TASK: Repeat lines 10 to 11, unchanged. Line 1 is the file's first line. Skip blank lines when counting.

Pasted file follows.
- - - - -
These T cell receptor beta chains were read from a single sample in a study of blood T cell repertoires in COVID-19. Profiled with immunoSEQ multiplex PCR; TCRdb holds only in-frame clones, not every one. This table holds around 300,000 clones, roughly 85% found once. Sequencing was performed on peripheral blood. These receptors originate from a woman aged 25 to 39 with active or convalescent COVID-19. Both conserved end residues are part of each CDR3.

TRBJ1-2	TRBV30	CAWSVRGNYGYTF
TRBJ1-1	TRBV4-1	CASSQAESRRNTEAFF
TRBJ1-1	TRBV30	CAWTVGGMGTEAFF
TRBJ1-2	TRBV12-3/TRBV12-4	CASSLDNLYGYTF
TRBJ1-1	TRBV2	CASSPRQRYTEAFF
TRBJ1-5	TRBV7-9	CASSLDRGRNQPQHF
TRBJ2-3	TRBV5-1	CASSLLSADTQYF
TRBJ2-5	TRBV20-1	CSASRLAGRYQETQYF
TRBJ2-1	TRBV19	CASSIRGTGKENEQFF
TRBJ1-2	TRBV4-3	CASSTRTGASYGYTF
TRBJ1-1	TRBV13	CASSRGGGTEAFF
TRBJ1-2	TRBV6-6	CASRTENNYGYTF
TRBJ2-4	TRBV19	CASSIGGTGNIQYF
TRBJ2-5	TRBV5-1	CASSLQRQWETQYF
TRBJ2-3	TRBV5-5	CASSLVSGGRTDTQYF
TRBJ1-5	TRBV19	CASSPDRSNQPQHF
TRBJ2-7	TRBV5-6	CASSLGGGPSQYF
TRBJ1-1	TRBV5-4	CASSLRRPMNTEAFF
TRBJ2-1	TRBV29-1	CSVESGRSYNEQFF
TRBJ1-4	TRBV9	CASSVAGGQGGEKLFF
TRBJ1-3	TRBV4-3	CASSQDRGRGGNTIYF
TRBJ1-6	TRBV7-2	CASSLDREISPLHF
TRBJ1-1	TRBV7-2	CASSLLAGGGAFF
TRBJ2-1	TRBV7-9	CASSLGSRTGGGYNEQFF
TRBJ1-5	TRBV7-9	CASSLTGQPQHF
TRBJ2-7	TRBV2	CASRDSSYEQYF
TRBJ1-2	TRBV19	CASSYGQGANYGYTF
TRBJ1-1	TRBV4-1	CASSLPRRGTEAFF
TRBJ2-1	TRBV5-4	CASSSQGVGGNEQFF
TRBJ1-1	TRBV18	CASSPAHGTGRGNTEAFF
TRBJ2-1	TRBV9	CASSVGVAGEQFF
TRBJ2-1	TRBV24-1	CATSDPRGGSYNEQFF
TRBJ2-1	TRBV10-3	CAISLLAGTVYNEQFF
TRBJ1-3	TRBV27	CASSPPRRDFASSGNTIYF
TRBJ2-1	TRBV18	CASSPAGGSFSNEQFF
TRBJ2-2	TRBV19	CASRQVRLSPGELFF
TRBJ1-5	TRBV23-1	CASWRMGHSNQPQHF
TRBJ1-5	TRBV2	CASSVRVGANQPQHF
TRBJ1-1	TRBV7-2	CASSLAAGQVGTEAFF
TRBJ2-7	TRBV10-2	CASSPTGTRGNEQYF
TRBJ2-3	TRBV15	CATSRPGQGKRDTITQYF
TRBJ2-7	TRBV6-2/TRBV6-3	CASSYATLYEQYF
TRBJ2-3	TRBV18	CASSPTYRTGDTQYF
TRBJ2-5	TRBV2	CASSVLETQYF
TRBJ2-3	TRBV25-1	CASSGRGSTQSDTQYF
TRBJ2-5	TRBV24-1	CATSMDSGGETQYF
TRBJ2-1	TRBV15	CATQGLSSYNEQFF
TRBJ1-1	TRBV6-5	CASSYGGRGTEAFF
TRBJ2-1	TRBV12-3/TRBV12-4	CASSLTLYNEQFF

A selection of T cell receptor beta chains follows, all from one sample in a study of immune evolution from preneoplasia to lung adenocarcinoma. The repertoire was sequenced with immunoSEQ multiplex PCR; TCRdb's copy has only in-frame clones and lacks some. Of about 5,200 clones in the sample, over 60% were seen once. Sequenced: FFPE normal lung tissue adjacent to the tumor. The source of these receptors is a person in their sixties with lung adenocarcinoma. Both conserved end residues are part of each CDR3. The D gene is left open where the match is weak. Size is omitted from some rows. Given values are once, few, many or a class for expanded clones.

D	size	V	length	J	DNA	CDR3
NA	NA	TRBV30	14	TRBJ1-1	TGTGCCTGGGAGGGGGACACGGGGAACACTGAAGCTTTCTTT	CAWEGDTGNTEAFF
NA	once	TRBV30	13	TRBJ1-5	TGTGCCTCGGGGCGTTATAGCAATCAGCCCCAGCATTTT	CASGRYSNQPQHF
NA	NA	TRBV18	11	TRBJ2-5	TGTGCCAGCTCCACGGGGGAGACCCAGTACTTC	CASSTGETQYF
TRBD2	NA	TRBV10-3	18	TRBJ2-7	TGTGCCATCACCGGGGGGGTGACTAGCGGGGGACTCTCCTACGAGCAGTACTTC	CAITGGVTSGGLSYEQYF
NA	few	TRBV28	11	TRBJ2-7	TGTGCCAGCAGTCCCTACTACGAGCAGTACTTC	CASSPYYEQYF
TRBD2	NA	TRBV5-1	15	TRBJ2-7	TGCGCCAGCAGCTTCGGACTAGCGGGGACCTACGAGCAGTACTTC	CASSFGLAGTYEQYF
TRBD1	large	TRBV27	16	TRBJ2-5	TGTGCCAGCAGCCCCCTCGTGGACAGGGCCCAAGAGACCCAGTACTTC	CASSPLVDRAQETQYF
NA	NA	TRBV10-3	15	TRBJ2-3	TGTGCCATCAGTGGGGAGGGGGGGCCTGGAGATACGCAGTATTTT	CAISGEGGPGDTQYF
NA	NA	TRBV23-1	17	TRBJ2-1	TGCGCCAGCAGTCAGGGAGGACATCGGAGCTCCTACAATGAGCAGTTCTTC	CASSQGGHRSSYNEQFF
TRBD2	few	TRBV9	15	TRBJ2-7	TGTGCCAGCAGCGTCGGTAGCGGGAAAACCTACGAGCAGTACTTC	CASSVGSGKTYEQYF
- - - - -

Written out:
TRBJ2-1	TRBV19	CASSIRGTGKENEQFF
TRBJ1-2	TRBV4-3	CASSTRTGASYGYTF